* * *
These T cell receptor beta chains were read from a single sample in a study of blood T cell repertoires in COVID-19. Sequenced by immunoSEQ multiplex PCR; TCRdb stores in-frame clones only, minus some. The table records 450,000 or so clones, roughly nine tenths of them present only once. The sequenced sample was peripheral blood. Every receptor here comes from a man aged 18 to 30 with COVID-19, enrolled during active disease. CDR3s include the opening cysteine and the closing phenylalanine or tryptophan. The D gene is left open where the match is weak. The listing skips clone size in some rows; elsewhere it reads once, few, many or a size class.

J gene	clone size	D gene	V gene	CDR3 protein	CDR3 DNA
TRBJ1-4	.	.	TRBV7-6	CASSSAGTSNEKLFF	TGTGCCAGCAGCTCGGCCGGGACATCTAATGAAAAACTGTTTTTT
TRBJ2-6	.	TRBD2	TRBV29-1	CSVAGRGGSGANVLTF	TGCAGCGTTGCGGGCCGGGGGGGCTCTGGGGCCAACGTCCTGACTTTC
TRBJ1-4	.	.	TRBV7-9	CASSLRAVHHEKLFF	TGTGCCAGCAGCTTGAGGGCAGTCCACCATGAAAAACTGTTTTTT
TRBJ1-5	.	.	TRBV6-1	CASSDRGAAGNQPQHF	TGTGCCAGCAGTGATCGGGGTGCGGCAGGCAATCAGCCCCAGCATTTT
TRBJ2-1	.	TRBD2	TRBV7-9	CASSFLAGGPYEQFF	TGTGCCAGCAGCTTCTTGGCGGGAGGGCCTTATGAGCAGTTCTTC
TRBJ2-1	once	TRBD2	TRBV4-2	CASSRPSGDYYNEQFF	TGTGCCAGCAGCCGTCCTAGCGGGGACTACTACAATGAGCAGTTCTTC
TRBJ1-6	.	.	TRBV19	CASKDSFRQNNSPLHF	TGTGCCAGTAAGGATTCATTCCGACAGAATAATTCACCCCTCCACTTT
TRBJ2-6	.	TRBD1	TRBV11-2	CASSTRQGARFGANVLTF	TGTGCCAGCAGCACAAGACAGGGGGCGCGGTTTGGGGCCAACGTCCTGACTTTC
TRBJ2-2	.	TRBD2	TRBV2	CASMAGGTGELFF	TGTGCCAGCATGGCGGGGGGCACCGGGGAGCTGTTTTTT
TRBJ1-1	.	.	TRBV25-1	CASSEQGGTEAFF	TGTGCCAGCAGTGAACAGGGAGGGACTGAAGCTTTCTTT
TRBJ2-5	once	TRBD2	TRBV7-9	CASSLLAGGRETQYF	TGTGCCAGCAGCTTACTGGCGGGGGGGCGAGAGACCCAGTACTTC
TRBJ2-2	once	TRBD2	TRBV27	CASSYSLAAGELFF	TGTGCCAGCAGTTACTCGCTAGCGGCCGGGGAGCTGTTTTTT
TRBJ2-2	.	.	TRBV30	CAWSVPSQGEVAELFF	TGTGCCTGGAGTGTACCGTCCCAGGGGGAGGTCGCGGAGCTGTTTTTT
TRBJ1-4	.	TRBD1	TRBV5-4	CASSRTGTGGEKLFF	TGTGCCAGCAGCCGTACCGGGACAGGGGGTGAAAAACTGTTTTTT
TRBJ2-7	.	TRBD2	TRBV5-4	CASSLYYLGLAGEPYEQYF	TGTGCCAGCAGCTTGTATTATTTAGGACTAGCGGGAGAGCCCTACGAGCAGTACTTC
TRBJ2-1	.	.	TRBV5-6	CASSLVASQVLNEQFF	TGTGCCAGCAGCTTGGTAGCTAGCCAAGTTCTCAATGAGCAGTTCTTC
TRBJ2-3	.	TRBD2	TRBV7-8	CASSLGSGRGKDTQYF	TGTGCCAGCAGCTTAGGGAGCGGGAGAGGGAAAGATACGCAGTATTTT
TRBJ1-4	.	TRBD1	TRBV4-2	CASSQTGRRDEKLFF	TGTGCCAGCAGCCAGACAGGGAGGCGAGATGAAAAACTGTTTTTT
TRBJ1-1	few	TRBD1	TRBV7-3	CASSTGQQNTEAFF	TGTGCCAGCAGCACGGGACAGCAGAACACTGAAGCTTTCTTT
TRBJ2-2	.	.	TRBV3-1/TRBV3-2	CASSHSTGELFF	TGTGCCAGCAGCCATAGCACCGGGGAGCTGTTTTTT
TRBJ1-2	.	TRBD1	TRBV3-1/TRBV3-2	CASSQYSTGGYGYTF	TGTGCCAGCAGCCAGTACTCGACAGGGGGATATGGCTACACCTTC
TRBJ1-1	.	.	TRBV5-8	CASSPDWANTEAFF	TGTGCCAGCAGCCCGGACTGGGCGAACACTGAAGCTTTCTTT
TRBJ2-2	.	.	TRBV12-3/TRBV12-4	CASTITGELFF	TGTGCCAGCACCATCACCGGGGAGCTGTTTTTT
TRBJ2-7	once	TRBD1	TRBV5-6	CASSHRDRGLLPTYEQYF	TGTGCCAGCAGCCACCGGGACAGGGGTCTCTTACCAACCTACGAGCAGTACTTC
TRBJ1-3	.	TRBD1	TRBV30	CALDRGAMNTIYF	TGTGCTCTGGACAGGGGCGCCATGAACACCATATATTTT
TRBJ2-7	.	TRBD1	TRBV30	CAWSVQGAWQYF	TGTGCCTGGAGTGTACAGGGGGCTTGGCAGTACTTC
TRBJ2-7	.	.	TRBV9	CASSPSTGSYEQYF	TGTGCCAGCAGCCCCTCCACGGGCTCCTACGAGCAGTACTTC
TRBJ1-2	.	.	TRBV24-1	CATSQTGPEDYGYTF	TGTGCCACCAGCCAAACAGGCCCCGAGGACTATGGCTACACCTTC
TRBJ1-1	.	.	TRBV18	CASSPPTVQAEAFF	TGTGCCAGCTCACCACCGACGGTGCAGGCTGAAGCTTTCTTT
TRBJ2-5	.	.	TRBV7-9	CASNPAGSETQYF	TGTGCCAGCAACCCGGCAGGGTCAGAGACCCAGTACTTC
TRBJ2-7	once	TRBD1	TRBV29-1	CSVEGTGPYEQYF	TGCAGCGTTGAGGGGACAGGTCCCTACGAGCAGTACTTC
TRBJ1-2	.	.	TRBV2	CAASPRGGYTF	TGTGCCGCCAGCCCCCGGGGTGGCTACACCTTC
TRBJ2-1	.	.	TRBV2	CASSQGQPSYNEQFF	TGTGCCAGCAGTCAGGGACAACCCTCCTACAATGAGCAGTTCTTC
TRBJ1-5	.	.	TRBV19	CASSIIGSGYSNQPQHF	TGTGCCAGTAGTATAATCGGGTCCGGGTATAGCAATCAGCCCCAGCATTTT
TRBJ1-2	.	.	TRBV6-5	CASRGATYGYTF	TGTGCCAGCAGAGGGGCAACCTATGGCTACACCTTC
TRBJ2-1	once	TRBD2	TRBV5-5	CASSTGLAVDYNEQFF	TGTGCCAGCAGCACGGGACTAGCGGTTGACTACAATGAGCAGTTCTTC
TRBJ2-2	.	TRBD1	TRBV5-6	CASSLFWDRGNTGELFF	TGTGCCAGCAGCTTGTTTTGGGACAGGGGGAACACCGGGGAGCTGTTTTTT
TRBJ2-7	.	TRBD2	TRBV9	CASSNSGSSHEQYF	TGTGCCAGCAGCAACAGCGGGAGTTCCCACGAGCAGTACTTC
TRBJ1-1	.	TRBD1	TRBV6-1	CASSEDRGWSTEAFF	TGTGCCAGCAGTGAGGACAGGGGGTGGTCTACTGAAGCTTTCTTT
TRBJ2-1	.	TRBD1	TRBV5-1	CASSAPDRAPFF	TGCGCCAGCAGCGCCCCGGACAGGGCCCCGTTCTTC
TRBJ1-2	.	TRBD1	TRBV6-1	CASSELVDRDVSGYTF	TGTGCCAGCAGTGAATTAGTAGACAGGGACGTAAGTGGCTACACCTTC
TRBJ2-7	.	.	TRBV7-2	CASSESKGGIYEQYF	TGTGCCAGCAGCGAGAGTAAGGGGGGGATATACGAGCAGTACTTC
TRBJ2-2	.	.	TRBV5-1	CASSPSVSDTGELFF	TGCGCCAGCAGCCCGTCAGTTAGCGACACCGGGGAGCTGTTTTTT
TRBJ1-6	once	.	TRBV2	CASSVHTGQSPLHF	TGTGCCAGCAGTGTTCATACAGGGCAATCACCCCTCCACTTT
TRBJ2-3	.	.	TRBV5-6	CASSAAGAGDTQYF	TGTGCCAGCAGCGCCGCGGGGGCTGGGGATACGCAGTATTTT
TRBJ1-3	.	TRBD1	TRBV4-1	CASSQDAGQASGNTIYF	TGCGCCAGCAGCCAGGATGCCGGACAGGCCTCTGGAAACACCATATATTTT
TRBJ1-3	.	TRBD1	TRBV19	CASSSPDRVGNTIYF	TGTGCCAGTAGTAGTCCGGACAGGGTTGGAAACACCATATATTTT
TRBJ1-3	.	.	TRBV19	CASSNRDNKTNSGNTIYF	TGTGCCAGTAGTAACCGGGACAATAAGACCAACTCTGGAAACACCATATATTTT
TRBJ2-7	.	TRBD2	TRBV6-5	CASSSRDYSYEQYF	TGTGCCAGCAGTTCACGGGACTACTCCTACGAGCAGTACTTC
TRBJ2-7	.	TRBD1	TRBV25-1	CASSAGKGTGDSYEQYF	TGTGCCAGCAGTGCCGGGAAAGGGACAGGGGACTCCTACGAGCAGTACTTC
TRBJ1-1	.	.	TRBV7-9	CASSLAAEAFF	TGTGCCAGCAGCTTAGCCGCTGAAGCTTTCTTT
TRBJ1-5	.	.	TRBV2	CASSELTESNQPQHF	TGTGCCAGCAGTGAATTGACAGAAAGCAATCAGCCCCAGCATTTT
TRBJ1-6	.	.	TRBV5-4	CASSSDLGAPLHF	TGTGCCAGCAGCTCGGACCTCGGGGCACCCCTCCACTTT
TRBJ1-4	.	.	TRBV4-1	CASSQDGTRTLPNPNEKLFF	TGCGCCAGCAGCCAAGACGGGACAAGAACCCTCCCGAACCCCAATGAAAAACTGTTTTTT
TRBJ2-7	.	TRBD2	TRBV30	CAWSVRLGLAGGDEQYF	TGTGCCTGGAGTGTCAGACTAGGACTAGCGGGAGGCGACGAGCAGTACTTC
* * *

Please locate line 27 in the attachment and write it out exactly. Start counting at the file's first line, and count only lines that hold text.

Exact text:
TRBJ1-3	.	TRBD1	TRBV30	CALDRGAMNTIYF	TGTGCTCTGGACAGGGGCGCCATGAACACCATATATTTT